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Gay London Cop Monitored on Grindr:: Resigns and Sues for Homophobia

by Winnie McCroy
EDGE Editor
Wednesday Jun 4, 2014

A former London cop who says that his fellow officers forced him to resign is now suing the Metropolitan Police for discrimination based on racism and homophobia that he said drove him into depression to the point of becoming suicidal.

According to the Daily Mail, 36-year-old Special Branch Detective Kevin Maxwell said that fellow officers discriminated against him for years. He also said that an ex-member of Scotland Yard's Vetting Unit told him that his social networking sites, especially Grindr, were being monitored.

"Clearly this made me feel uncomfortable," he told the Mail. "As an out gay man I was offended. I know many police officers who are gay and not necessarily 'out' at work, who use these types of 'lawful' social networking applications."

This isn't Maxwell's first time suing, either; he won a suit against the force in 2011, when he said that he was being continuously discriminated against, and senior officers who had "already made the strategic decision" to fire him. In January 2012, A Reading Employment Tribunal found that Maxwell had been subject to 41 counts of discrimination, harassment and victimization.

After the tribunal, officers allegedly commented on a police website that, "If I couldn't hack it in the police, why didn't I become a hairdresser or cabin crew."

Maxwell had served with the force's Special Operations Counter Terrorism Command, but was taken off work in 2009, after being diagnosed with clinical depression. When he tried to return from sick leave in December 2011, he was told that he would need to go through additional vetting. Maxwell said that this was a breach of guidelines, and a return to the harassment he had suffered.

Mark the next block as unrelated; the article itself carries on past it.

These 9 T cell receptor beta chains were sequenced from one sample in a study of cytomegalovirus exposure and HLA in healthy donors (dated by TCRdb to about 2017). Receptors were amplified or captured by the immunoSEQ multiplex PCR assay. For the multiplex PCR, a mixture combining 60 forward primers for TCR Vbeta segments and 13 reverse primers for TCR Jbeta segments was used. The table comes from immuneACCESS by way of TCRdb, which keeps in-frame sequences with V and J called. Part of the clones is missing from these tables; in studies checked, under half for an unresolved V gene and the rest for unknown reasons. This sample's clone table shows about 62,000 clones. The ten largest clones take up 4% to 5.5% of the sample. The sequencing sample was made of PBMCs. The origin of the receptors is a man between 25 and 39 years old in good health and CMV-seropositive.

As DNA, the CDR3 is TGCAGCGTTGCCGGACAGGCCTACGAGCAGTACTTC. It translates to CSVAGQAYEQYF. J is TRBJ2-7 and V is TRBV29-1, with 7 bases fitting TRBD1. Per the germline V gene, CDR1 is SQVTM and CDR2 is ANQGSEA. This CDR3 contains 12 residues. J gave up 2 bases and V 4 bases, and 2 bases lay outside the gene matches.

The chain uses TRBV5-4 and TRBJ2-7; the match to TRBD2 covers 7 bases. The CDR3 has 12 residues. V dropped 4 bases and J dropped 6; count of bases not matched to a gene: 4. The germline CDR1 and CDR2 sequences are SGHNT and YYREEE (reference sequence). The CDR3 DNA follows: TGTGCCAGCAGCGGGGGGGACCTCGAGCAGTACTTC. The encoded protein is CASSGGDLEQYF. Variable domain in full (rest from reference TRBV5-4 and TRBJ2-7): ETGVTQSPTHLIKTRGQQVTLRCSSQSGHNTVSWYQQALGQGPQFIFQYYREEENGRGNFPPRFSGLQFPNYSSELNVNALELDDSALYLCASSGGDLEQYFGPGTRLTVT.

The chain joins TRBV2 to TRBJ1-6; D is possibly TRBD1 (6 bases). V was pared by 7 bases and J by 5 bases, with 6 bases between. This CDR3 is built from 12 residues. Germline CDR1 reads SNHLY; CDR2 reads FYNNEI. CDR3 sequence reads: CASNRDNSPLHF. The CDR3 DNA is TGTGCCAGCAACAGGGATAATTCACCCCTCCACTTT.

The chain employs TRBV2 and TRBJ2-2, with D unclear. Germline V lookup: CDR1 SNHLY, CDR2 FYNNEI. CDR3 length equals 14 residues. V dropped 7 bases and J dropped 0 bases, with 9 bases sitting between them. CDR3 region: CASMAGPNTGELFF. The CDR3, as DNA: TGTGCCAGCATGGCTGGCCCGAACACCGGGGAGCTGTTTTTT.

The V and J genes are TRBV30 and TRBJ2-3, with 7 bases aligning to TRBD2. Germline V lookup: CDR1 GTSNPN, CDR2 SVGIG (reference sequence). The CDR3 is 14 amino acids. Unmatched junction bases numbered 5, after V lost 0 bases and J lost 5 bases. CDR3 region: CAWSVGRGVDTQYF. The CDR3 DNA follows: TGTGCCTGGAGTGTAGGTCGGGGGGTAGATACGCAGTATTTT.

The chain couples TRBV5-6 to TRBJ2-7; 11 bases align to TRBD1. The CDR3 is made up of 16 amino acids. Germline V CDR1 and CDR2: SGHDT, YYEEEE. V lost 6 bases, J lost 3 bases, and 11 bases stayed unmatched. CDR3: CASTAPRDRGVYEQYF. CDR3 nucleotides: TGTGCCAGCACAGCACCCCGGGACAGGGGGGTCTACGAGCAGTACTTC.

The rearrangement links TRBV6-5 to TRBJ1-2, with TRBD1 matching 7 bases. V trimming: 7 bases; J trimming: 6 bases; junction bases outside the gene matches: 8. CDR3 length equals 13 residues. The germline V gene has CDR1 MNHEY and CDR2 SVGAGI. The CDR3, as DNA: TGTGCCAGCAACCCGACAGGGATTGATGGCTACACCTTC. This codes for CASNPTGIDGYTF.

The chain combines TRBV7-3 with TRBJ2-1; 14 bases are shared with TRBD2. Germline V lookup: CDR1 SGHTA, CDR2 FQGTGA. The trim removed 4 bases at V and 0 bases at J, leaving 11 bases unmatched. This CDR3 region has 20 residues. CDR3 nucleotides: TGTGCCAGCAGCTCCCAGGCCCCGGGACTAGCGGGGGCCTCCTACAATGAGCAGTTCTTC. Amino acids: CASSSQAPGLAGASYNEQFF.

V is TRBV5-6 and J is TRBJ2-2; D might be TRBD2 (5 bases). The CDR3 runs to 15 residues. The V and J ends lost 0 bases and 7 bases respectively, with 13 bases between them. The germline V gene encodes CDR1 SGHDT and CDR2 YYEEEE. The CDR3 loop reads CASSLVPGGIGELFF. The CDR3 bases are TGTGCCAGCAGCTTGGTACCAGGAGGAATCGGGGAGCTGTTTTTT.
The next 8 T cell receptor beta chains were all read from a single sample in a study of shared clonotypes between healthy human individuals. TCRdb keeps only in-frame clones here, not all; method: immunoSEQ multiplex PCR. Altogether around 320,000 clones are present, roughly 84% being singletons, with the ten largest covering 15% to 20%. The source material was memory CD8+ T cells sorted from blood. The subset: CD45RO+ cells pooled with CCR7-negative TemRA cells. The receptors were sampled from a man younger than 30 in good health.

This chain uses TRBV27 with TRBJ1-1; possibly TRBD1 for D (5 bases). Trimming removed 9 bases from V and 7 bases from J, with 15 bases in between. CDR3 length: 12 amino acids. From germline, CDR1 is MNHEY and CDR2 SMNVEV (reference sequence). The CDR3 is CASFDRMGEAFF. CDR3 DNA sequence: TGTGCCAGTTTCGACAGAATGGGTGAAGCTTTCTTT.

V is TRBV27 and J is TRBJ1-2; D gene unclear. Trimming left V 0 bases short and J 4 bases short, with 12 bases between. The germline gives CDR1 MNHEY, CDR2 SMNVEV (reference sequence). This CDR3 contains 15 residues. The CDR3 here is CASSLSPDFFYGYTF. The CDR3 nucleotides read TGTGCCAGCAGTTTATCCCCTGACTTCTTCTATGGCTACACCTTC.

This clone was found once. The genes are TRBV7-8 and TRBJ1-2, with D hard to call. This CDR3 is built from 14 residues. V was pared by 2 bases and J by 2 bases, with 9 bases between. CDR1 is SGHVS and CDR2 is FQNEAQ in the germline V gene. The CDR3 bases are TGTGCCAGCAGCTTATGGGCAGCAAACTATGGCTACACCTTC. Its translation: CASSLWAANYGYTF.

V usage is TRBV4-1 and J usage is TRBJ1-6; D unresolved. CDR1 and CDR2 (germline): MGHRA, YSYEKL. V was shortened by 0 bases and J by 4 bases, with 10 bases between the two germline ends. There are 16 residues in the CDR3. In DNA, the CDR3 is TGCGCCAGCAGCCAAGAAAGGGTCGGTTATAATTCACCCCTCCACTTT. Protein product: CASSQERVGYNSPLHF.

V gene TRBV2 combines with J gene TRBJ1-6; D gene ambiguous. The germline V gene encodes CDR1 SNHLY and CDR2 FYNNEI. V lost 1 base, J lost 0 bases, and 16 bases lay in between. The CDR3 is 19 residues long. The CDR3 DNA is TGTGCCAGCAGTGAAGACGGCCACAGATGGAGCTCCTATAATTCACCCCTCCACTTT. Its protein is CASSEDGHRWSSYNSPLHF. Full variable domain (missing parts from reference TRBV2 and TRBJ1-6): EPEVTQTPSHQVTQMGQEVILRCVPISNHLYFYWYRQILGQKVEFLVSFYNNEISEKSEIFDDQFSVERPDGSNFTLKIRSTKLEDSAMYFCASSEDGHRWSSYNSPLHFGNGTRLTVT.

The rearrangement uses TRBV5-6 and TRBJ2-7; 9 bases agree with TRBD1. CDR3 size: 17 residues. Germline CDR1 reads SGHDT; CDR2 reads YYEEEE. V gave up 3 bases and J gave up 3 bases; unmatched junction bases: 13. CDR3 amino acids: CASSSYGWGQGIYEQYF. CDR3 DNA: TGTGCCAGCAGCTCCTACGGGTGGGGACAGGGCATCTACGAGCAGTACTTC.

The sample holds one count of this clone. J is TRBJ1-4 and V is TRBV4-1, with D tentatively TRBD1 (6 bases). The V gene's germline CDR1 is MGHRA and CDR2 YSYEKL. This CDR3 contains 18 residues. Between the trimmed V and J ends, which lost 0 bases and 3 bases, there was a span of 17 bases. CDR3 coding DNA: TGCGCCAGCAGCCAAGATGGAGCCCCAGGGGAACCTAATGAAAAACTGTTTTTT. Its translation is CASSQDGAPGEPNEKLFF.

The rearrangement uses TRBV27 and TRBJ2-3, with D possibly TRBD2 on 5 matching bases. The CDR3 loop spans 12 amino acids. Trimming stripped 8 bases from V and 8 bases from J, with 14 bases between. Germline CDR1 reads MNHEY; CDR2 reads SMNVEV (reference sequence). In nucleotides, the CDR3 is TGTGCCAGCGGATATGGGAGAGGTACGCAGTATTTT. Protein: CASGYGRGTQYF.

"The long-term strategy of the Metropolitan Police was not only in retaliation for my employment tribunal claims, but also an attempt to mitigate any negative publicity and damage to the MPS's reputation caused by my claims, by harming my own reputation through a formal finding of poor performance or misconduct, to deter me from continuing with my employment tribunal, employment appeal tribunal, claims and defense," Maxwell told the Daily Mail.

Maxwell said that his superiors destroyed his police career by posting him to a destination in south east London, an hour's commute away, despite his psychological problems with public transport; sending him on missions whenever he sat down to a hot meal; and ostracisizing him whenever he entered a room. He eventually resigned, and said that a "racist" was promoted in his place.

Gay Star News also reports that Maxwell claimed that The Sun newspaper threatened to publish a damaging story about him after he raised cries of discrimination.

"The leak by News Corp to the Met tried to discredit me and stop my complaints, the tabloid intending to make public my sexuality, illness and terrorism intelligence role," said Maxwell.

The Met denies the allegations as the tribunal continues. But Maxwell said that it didn't matter at this point what the outcome was, as the discrimination cost him his home, his job and and his partner of five years.

"They destroyed my career," said Maxwell. "It doesn't matter what might happen at the end of the tribunal."

Winnie McCroy is the Women on the EDGE Editor, HIV/Health Editor, and Assistant Entertainment Editor for EDGE Media Network, handling all women's news, HIV health stories and theater reviews throughout the U.S. She has contributed to other publications, including The Village Voice, Gay City News, Chelsea Now and The Advocate, and lives in Brooklyn, New York.


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